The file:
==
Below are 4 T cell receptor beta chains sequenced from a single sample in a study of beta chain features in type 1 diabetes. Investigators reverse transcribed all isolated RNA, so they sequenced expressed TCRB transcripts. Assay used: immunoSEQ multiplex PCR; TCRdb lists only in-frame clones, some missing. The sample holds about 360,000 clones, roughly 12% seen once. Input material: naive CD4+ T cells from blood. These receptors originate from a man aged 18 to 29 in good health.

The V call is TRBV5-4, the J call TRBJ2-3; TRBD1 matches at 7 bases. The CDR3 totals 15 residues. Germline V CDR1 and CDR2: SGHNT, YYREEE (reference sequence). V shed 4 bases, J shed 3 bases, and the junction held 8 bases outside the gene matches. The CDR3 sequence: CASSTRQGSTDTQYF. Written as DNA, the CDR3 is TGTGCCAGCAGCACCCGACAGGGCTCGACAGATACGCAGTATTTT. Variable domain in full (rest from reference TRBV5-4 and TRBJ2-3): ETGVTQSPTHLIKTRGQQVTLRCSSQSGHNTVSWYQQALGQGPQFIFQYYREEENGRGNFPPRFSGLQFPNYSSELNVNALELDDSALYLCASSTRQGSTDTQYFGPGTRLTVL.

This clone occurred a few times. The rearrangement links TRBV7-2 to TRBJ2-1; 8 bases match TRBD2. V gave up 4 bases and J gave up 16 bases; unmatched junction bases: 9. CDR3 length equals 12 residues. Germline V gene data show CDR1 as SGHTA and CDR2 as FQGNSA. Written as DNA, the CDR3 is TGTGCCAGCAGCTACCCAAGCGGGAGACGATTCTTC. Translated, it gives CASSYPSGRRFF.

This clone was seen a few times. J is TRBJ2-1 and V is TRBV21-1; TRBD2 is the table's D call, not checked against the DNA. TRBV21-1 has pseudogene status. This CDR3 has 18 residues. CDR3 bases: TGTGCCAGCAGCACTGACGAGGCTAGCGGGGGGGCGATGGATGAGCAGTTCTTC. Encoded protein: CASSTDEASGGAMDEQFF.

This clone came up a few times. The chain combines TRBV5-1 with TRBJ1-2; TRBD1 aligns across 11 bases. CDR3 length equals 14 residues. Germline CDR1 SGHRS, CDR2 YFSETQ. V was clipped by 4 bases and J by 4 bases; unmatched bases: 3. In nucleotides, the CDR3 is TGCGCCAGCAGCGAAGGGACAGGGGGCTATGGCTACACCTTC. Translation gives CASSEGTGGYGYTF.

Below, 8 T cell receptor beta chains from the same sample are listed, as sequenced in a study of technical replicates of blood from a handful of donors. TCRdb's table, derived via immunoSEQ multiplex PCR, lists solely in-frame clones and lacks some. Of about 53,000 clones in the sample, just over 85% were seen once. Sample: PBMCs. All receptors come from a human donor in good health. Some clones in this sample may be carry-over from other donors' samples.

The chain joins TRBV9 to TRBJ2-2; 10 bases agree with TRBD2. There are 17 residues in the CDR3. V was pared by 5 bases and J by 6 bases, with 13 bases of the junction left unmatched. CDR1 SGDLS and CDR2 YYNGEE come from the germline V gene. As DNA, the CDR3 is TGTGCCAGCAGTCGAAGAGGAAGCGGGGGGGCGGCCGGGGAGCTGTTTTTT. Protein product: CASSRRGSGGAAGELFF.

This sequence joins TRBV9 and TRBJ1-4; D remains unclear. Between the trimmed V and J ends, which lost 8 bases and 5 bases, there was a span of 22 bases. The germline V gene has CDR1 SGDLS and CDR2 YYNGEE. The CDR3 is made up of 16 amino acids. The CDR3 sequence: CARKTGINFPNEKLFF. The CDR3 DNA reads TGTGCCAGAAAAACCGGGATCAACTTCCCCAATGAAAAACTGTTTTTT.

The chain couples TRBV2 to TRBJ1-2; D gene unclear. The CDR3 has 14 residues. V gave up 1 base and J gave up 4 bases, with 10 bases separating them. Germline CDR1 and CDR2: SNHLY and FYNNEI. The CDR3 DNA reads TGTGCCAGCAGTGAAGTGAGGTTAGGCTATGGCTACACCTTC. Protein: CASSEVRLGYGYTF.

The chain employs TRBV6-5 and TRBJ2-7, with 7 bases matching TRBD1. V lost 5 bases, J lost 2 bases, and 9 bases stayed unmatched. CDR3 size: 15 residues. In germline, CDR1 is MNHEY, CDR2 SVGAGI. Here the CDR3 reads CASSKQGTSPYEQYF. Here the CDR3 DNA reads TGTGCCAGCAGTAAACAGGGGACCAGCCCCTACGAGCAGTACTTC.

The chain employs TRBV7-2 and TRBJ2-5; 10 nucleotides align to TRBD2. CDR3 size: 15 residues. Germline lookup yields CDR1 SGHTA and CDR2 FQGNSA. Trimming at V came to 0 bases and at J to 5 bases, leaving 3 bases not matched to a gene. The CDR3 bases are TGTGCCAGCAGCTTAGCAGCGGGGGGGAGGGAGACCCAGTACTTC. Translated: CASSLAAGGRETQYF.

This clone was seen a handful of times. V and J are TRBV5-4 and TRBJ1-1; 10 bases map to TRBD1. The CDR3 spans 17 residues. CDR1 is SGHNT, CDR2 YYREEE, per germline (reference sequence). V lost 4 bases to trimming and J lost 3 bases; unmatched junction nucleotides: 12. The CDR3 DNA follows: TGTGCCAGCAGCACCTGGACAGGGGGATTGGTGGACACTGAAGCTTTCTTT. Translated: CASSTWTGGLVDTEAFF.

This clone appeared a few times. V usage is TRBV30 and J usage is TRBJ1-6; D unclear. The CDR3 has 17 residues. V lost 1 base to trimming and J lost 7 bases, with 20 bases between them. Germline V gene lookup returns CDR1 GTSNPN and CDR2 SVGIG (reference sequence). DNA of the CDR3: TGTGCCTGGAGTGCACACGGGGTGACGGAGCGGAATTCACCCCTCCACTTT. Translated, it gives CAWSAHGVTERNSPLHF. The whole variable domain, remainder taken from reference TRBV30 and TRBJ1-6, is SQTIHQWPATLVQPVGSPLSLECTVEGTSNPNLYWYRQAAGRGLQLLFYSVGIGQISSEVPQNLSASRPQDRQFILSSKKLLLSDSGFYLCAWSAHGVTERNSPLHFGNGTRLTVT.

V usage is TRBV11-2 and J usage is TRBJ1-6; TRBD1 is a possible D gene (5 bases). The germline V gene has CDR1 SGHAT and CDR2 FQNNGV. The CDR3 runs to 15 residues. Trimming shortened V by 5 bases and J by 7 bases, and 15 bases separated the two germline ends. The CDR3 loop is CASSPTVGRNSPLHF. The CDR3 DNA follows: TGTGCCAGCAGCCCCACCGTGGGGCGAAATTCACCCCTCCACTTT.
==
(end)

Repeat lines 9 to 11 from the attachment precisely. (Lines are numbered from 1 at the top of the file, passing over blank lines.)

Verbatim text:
The chain couples TRBV2 to TRBJ1-2; D gene unclear. The CDR3 has 14 residues. V gave up 1 base and J gave up 4 bases, with 10 bases separating them. Germline CDR1 and CDR2: SNHLY and FYNNEI. The CDR3 DNA reads TGTGCCAGCAGTGAAGTGAGGTTAGGCTATGGCTACACCTTC. Protein: CASSEVRLGYGYTF.

The chain employs TRBV6-5 and TRBJ2-7, with 7 bases matching TRBD1. V lost 5 bases, J lost 2 bases, and 9 bases stayed unmatched. CDR3 size: 15 residues. In germline, CDR1 is MNHEY, CDR2 SVGAGI. Here the CDR3 reads CASSKQGTSPYEQYF. Here the CDR3 DNA reads TGTGCCAGCAGTAAACAGGGGACCAGCCCCTACGAGCAGTACTTC.

The chain employs TRBV7-2 and TRBJ2-5; 10 nucleotides align to TRBD2. CDR3 size: 15 residues. Germline lookup yields CDR1 SGHTA and CDR2 FQGNSA. Trimming at V came to 0 bases and at J to 5 bases, leaving 3 bases not matched to a gene. The CDR3 bases are TGTGCCAGCAGCTTAGCAGCGGGGGGGAGGGAGACCCAGTACTTC. Translated: CASSLAAGGRETQYF.